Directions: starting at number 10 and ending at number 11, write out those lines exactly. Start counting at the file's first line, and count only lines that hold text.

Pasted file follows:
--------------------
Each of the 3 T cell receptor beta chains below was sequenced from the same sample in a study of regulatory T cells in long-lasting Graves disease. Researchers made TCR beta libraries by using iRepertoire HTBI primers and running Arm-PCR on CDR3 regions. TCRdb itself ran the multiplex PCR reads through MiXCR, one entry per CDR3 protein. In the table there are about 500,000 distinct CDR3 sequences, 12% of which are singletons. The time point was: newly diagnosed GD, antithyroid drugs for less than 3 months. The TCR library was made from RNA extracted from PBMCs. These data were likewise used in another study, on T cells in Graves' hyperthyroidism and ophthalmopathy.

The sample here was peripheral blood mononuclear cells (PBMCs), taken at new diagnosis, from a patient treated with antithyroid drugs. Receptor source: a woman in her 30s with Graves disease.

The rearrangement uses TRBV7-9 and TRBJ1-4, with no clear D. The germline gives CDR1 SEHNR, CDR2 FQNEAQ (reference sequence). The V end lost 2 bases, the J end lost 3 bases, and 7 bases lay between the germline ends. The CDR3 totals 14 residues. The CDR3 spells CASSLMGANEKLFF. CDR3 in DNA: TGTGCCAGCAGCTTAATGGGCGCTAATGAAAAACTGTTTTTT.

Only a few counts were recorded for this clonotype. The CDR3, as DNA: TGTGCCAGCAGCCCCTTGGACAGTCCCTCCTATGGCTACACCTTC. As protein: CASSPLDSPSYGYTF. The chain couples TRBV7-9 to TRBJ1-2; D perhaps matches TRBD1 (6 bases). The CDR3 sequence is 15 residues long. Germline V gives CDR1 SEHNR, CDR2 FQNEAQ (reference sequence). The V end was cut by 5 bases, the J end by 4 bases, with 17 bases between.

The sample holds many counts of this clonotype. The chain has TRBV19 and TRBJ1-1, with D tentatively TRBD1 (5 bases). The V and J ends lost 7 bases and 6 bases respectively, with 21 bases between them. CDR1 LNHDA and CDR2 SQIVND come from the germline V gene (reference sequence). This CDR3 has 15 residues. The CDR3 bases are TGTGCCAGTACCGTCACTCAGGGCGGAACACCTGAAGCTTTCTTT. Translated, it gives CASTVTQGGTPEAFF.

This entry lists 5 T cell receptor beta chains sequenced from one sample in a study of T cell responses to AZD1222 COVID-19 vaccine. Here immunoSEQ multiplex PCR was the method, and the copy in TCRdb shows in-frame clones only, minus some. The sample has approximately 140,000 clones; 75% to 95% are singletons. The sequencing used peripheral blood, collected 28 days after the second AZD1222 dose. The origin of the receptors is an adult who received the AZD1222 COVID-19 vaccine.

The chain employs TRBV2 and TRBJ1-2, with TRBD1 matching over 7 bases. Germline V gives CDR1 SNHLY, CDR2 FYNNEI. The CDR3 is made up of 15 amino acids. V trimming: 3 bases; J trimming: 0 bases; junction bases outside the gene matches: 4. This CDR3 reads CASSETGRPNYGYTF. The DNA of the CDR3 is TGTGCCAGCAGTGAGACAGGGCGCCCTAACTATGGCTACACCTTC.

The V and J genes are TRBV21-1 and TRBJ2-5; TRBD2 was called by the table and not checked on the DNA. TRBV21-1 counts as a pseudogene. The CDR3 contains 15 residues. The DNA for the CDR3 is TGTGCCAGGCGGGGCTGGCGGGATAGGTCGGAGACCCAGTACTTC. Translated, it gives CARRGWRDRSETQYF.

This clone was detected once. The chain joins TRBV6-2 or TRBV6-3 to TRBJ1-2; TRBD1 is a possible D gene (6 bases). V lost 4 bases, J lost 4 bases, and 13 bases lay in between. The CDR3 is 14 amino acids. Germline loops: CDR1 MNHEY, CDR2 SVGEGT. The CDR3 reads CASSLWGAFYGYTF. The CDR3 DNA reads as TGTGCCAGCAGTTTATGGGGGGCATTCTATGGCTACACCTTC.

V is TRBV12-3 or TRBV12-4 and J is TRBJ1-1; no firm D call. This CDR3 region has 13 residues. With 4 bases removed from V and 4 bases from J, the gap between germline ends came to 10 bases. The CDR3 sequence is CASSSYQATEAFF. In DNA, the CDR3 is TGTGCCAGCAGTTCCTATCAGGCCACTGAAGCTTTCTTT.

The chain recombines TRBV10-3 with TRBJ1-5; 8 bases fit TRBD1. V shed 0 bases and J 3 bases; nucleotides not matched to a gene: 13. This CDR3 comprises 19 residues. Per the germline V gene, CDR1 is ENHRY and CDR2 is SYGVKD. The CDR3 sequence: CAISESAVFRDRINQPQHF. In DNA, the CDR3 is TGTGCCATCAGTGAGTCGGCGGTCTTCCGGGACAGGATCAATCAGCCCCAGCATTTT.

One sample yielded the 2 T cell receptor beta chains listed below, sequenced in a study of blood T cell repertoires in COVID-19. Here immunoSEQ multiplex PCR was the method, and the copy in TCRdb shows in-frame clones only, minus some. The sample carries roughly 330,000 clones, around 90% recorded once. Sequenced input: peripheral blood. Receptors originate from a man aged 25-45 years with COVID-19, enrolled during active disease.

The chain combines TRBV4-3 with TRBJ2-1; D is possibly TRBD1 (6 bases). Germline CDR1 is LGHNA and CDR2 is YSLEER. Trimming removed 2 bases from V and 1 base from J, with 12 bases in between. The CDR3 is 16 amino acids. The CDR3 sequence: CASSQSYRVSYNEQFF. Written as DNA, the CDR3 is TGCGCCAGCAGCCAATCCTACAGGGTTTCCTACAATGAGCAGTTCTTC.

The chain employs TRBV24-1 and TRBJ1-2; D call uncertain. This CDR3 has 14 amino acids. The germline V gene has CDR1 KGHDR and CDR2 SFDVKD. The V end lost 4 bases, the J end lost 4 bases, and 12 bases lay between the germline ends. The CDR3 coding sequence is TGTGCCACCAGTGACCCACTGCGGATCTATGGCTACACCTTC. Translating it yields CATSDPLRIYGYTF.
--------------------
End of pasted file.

V is TRBV12-3 or TRBV12-4 and J is TRBJ1-1; no firm D call. This CDR3 region has 13 residues. With 4 bases removed from V and 4 bases from J, the gap between germline ends came to 10 bases. The CDR3 sequence is CASSSYQATEAFF. In DNA, the CDR3 is TGTGCCAGCAGTTCCTATCAGGCCACTGAAGCTTTCTTT.

The chain recombines TRBV10-3 with TRBJ1-5; 8 bases fit TRBD1. V shed 0 bases and J 3 bases; nucleotides not matched to a gene: 13. This CDR3 comprises 19 residues. Per the germline V gene, CDR1 is ENHRY and CDR2 is SYGVKD. The CDR3 sequence: CAISESAVFRDRINQPQHF. In DNA, the CDR3 is TGTGCCATCAGTGAGTCGGCGGTCTTCCGGGACAGGATCAATCAGCCCCAGCATTTT.